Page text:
Wednesday, July 09, 2008


Following yesterday's story from The New York Times about Poppy Adam's book,The Sister, New Zealand authors Nicky Pellegrino and Rachael King have both contacted me to say that this title is published in the UK as The Behaviour of Moths.

My thanks to them both. Nicky Pellegrino is going to interview Poppy Adams by telephone so I guess we can look forward to a story in the Herald on Sunday where Pellegrino is the books editor.
I always find it somewhat odd when publishers change the titles of books already published under another name. UK and US publishers do it to each other's titles often. I recall some years ago when Scholastic NZ published William Taylor's Possum Perkins which their US parent company then published as Paradise Lane. But name changes happen frequently across the Atlantic.


Rachael King said...

Yes, it does seem to happen quite often. Two examples I can think of: Sarah Hall's The Carhullan Army, which was changed to Daughters of the North (I think I like that title better - easier to spell, which was probably the point); and Catherine Chidgey's Golden Deeds changed to The Strength of the Sun.

I think The Sister is a rather drab title, but I guess they thought the original one sounds too much like a non-fiction text book (from the sounds of it though, it sums up the themes nicely).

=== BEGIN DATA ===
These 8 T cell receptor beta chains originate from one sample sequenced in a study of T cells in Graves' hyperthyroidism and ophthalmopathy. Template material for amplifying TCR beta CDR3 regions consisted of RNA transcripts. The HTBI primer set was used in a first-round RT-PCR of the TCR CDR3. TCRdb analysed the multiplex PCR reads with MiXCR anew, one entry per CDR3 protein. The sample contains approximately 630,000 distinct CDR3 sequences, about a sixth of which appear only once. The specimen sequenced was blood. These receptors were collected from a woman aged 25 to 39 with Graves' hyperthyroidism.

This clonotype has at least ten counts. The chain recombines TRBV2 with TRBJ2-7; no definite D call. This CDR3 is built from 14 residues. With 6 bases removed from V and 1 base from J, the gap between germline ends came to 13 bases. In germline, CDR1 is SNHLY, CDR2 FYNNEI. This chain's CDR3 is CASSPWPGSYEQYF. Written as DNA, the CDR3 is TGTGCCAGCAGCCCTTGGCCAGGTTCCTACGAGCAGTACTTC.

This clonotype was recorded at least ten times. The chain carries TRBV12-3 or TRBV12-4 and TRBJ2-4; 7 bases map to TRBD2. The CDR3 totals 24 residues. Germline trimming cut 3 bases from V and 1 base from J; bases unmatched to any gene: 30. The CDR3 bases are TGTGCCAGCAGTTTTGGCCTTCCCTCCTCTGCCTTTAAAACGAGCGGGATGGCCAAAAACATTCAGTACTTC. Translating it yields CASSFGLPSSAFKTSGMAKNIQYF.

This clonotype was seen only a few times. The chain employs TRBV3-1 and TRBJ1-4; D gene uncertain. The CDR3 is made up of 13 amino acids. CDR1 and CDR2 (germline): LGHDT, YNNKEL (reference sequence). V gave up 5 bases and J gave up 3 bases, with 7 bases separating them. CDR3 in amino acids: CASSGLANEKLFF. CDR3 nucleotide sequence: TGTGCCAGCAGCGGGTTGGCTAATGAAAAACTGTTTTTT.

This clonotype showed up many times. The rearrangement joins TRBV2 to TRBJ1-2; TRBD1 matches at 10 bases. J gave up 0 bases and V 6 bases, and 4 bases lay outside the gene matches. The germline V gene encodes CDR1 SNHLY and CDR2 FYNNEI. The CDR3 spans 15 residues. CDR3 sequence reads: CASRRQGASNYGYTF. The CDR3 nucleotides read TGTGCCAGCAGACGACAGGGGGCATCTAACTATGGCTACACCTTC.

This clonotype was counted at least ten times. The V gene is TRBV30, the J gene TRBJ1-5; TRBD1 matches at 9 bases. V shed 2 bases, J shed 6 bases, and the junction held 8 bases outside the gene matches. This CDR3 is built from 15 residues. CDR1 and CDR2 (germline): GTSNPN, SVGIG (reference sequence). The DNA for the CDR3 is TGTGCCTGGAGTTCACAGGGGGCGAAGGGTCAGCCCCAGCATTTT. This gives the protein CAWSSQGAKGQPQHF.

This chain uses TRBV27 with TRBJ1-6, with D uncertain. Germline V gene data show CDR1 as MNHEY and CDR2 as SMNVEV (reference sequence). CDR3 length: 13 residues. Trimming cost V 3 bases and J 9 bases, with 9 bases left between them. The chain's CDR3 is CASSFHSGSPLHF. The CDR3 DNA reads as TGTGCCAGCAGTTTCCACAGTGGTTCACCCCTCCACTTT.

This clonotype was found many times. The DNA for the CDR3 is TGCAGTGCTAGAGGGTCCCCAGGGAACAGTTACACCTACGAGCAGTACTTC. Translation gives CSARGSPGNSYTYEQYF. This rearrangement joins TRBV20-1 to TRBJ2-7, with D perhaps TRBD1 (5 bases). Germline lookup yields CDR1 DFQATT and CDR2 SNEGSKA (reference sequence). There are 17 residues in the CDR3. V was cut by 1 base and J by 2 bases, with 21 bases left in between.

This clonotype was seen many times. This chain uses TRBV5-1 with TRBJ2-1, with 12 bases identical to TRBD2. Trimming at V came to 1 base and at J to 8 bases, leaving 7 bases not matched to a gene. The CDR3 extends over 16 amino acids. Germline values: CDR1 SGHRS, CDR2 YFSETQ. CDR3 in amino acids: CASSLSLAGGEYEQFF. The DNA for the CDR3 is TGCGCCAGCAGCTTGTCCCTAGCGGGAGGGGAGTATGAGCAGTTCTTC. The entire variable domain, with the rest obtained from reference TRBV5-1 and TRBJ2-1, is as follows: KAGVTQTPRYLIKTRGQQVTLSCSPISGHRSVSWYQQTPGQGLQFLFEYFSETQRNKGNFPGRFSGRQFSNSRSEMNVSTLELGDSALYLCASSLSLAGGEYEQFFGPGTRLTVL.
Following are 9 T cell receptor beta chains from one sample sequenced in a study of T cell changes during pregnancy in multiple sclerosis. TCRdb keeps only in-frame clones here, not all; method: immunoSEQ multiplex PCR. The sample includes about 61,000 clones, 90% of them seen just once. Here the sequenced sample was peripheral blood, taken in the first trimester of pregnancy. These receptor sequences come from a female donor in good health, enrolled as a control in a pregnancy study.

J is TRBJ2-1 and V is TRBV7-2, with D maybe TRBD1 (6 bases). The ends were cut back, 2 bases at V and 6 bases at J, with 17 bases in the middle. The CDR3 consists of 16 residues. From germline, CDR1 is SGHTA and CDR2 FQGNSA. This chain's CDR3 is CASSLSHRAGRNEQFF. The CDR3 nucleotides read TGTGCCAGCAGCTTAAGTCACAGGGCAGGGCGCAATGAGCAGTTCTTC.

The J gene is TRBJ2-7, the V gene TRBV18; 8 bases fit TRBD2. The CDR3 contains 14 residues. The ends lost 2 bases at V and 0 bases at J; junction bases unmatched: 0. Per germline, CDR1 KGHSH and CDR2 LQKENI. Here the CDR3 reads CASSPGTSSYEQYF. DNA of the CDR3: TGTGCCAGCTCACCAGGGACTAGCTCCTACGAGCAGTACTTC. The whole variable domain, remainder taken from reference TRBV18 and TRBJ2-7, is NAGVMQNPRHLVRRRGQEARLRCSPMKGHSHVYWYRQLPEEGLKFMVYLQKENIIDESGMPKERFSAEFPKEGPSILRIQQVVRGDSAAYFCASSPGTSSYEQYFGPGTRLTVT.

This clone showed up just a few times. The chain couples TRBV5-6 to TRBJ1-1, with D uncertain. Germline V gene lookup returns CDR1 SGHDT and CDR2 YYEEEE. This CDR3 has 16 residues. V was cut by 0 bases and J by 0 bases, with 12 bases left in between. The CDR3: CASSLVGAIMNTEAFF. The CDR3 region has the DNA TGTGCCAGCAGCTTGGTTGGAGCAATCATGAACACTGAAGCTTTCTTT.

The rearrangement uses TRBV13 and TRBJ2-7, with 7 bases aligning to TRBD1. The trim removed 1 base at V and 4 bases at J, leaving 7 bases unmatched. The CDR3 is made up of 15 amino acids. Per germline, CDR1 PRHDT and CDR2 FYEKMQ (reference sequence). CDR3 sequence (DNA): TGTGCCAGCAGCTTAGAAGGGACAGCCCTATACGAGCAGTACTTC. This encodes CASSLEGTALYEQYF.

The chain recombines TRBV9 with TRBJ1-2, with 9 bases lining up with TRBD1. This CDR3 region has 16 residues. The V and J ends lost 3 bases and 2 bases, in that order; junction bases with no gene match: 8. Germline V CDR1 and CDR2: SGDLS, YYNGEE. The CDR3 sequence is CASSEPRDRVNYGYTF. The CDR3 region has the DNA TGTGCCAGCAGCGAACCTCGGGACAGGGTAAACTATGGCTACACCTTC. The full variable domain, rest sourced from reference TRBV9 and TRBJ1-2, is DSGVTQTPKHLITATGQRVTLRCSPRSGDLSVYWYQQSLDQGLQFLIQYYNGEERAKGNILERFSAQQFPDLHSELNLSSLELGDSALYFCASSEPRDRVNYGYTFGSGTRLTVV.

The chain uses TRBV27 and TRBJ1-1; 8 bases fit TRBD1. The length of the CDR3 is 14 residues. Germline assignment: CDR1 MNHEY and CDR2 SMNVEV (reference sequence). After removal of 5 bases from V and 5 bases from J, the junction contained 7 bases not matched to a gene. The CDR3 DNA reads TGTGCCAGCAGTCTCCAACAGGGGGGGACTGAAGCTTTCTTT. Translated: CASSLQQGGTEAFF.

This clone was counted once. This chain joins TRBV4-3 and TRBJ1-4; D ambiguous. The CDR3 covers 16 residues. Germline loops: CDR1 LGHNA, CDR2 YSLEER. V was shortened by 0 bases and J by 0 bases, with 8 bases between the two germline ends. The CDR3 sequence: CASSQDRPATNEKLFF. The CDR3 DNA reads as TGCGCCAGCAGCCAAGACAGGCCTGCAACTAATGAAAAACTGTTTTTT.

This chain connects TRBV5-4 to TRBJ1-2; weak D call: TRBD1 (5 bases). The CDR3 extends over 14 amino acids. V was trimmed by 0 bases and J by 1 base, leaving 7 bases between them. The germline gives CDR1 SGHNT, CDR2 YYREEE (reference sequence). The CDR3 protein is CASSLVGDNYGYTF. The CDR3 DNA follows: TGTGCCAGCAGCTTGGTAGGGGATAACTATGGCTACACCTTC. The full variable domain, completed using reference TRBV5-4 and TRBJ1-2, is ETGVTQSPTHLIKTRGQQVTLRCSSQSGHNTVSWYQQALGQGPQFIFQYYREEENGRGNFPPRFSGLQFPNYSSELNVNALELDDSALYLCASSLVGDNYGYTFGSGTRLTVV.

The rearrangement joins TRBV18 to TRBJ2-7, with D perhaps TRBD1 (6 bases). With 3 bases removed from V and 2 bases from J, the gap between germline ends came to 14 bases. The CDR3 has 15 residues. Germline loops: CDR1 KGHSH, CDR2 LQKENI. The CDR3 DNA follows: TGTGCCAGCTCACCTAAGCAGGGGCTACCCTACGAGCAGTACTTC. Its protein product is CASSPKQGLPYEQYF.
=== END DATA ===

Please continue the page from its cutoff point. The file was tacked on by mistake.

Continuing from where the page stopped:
i look forward to Nicky's interview.

Penny S said...

Indeed it does. Three that spring to my mind are Scholastic NZ's awardwinning picture book 'Oliver in the Garden' (Margaret Beames/Sue Hitchcock, which became 'Goodnight Cat'; Sherryl Jordan's 'Rocco', which turned into 'A Time of Darkness' and Joy Cowley's short story collection 'Beyond the River', which morphed into 'The Hitchhikers', all when published by Scholastic US.

Keri Hulme said...

Getting outside of English per se -
'Unter Dem Tagmond' & 'Kerewin' both apply to translations of a book of mine. I was informed by translators that 'bone people' can be translated as
'leg men' or other indecorous suggestions-

Iain Sharp said...

Two of the more extraordinary changes I know of are Laurie Lee's Cider with Rosie, which published in the US as The Edge of Day, and John Wyndham's The Kraken Wakes, which was retitled for American readers Out of the Deeps.
Rohinton Mistry's first collection of stories was titled Tales from Firozha Baag in the UK and the Commonwealth but Swimming Lessons in the US.
Nearer home, Catherine Chidgey's second novel Golden Deeds was retitled The Strength of the Sun in the US.

In 2003 Bill Cooke, who lectures in the School of Visual Arts at Massey University's Auckland campus, published a book titled The Blasphemy Depot: A Hundred Years of the Rationalist Press Association when published in the UK by the RPA itself but redubbed The Gathering of the Infidels when taken up by Prometheus Books in the US.

The Brits aren't averse to changing titles either. New York humorist Ayun Halliday's book about motherhood The Big Rumpus became Mama Lama Ding Dong in the UK.

NZBookgirl said...

And why have HarperCollins released Elizabeth Knox's Dreamquake and Dreamhunter as The Invisible Road?

Gilly T said...

Behavior of Moths is more intriguing than The Sister - what were they thinking? And add My Year of Meat/Meats by Ruth Ozeki to the growing list. Meat (UK), Meats (US); go figure.